With that in mind, return to the scenario at t=0 between 25 and 33. One obvious outcome is for 33 to win and take 25’s possessions. Are there any alternatives, however? There are. 25 knows that he will lose to 33 in a battle, yet he also knows that 33 would lose to anyone above him. Therefore, it is beneficial for 25 to remind 33 of this fact and to propose an agreement – that they form an alliance for protection. Thus, 25 and 33 agree to not kill each other and to fight together in battle. Why is this beneficial? It is beneficial for 33 because with the help of 25 he can likely take on individuals with a much higher fighting power – say, 37, 42 or even possibly 50. Say that the highest level person they can take on together in battle is 39. Hence, their combined rank is above person 39, but below person 40.

Assume, furthermore, that no person can beat a combination of all of the people below his rank – except for 2, of course (who can always beat 1 in a one-on-one fight).

What social patterns can we predict to emerge?

Let’s look at the lower end of the scale. Individuals below, say, 18, if they encounter each other, know that they stand to gain in the short term by fighting and killing each other off. However, they also know that they might very well be killed soon thereafter by upper-level players. Hence, they have an incentive to band together. If they happen to meet, 12 and 5 might group together, and so would 17 and 16, for example. Players in the middle range, say 18-34, know that they could easily (and with certainty) take on the weaker players and steal their property. However, they also know that people above their rank could kill them and take their property. Hence, it is useful for those players to band together as well. Players in the upper strata of fighting abilities, 35-50, know that at t=0 they are the strongest on the map and that they could take on any individual below them. The lower section of the 35-50 range might fear the upper section, however, so it might decide to group together to protect itself from the very best fighters.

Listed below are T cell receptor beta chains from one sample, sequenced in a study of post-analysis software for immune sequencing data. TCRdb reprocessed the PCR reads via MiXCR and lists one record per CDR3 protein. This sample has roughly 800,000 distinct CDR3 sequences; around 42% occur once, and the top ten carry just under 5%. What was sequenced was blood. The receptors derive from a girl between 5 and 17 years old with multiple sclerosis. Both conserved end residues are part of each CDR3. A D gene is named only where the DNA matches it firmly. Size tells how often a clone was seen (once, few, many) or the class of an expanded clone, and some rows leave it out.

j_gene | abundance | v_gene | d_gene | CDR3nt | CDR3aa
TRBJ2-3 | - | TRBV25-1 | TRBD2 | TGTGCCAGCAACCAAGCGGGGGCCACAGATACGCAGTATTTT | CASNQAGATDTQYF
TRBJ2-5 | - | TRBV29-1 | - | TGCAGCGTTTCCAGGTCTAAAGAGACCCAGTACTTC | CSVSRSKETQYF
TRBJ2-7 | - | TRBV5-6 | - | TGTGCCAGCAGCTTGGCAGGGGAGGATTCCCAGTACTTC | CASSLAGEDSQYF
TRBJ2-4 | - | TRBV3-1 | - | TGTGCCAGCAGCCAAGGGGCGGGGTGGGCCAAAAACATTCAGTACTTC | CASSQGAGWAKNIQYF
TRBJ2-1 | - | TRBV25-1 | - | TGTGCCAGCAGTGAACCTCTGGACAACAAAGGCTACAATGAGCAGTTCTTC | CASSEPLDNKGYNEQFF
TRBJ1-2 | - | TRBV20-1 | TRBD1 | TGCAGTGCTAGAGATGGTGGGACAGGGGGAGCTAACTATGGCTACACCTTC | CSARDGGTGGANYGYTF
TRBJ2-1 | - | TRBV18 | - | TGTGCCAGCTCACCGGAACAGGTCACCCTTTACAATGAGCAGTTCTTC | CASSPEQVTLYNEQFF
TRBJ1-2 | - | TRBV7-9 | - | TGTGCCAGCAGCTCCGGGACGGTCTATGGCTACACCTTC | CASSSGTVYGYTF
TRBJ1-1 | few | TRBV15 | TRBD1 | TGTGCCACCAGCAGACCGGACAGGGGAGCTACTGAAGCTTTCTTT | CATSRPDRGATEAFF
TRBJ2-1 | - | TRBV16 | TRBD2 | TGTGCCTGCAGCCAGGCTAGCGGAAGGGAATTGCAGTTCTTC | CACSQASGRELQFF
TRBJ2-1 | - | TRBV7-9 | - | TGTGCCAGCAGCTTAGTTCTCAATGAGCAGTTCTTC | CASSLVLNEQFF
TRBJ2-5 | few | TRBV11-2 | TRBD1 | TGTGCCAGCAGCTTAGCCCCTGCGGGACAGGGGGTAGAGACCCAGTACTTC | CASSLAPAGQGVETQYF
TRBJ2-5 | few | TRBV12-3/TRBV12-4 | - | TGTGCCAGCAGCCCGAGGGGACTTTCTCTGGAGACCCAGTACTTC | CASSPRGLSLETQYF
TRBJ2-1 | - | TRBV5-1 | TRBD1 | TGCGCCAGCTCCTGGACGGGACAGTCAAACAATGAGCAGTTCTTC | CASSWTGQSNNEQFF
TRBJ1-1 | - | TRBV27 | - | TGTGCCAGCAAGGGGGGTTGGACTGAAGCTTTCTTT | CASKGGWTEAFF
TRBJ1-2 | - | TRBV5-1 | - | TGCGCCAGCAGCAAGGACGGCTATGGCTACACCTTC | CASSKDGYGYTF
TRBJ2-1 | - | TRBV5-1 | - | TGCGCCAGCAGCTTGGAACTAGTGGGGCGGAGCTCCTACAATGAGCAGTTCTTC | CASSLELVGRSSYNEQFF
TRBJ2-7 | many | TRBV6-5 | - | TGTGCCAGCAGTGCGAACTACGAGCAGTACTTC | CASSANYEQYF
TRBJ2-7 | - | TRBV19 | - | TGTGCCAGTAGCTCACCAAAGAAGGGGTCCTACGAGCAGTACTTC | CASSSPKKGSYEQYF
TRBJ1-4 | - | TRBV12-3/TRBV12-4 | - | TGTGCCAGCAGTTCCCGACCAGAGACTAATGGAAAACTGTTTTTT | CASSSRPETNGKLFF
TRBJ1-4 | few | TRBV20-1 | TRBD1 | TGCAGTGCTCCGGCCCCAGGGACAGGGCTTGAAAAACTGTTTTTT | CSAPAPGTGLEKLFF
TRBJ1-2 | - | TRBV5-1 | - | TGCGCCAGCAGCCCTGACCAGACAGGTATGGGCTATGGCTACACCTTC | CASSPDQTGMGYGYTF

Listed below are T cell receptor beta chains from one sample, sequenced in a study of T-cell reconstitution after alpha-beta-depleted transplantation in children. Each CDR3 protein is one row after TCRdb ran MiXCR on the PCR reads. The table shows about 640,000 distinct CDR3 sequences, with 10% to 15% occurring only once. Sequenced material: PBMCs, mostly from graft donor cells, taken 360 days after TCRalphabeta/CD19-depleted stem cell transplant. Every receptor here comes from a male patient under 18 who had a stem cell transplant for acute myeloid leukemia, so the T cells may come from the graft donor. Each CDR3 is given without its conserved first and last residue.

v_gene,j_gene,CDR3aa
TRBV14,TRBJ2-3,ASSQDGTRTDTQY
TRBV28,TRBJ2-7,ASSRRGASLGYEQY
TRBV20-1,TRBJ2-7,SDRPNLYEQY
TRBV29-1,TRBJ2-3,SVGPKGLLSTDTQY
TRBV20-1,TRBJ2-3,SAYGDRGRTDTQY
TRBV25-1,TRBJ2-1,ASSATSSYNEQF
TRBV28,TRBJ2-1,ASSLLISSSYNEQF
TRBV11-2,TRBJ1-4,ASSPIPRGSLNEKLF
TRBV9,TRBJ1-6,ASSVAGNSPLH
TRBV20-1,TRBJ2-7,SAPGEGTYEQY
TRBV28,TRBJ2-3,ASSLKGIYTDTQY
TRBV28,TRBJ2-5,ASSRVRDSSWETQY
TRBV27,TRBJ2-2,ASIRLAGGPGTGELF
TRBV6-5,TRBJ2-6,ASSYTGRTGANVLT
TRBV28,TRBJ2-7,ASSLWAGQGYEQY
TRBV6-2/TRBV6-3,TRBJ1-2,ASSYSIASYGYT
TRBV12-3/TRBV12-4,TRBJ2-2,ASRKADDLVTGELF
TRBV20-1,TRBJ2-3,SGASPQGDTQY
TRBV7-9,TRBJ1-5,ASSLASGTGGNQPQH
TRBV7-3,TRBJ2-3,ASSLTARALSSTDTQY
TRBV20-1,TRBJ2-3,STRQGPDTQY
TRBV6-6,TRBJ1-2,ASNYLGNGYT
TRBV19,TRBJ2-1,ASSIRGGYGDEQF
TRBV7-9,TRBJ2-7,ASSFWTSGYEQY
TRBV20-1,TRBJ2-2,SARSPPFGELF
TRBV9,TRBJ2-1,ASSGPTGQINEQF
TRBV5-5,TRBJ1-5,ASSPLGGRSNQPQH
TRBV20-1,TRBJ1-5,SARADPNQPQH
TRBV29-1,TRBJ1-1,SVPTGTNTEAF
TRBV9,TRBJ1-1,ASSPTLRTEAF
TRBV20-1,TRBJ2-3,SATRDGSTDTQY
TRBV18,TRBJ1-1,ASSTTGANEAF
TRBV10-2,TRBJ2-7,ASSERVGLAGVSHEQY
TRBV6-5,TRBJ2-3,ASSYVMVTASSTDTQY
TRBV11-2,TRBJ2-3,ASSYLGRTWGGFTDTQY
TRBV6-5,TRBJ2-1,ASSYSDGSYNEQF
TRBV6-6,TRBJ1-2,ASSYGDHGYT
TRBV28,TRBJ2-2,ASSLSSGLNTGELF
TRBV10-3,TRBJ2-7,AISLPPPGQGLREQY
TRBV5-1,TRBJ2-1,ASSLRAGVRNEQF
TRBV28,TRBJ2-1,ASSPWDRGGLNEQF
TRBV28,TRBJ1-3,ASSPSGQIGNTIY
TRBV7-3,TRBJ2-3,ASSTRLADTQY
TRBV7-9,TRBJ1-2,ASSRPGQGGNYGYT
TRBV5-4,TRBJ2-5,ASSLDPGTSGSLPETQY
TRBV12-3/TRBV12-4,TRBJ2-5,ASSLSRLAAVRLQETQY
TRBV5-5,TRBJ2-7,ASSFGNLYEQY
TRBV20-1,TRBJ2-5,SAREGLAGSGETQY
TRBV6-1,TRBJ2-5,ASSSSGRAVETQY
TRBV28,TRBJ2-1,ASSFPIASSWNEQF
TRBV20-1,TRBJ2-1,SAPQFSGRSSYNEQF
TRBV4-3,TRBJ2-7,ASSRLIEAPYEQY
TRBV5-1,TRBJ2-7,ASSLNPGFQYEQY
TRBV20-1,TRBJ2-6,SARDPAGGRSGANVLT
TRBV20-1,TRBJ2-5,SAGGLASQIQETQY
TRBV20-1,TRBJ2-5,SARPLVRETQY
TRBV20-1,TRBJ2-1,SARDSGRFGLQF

Whenever a person allies himself with someone else, it is less useful for him to ally himself with a weaker person than with a stronger one. However, note that if every player has a personal rule where he decides to only ally himself with a stronger person, then there would be no alliances ever made. In every encounter there is necessarily a stronger player and a weaker player. Hence, while the weaker player may want to ally himself with the stronger one, the stronger one would never want the weaker one under this rule.

We see that for some sort of alliance to come into existence, stronger individuals must ally themselves with weaker ones at some point.

Multiple levels of logic and strategy

Now, two points:

1) It is also clear a person in the 1-17 range, for example, is better off allying himself with a person above his range than a person within the range.